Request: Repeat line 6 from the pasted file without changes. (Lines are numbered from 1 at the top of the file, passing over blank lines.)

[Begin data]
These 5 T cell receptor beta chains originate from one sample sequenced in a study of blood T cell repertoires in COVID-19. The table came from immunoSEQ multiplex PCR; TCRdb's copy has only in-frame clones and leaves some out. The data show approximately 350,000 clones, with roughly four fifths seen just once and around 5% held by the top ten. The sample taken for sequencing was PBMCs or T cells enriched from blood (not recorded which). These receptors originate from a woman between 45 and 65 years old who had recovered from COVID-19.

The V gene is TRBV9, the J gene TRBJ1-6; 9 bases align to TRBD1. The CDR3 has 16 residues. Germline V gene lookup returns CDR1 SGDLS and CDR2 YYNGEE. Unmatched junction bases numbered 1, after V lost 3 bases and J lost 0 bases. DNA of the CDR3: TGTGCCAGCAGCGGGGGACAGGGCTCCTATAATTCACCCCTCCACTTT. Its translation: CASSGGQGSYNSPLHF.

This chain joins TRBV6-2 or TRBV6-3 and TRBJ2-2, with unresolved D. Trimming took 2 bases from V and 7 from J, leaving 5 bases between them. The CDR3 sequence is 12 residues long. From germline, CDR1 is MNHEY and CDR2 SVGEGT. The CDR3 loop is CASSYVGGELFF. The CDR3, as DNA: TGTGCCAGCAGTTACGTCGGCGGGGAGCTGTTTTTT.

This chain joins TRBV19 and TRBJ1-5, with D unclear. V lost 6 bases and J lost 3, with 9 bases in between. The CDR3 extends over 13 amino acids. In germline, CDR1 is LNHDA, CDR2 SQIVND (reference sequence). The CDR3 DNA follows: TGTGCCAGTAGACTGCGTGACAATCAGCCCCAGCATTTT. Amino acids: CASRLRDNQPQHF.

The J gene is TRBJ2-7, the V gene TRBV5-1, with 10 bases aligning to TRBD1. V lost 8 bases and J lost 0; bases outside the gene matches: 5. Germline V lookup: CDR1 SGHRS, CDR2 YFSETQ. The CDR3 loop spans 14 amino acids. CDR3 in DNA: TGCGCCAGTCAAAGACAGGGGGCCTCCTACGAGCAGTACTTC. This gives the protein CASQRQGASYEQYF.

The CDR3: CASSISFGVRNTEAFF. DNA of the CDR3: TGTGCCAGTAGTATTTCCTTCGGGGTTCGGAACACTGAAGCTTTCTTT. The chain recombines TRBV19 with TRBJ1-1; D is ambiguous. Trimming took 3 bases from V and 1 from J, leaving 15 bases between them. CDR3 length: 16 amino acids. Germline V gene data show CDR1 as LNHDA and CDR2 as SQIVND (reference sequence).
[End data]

The CDR3: CASSISFGVRNTEAFF. DNA of the CDR3: TGTGCCAGTAGTATTTCCTTCGGGGTTCGGAACACTGAAGCTTTCTTT. The chain recombines TRBV19 with TRBJ1-1; D is ambiguous. Trimming took 3 bases from V and 1 from J, leaving 15 bases between them. CDR3 length: 16 amino acids. Germline V gene data show CDR1 as LNHDA and CDR2 as SQIVND (reference sequence).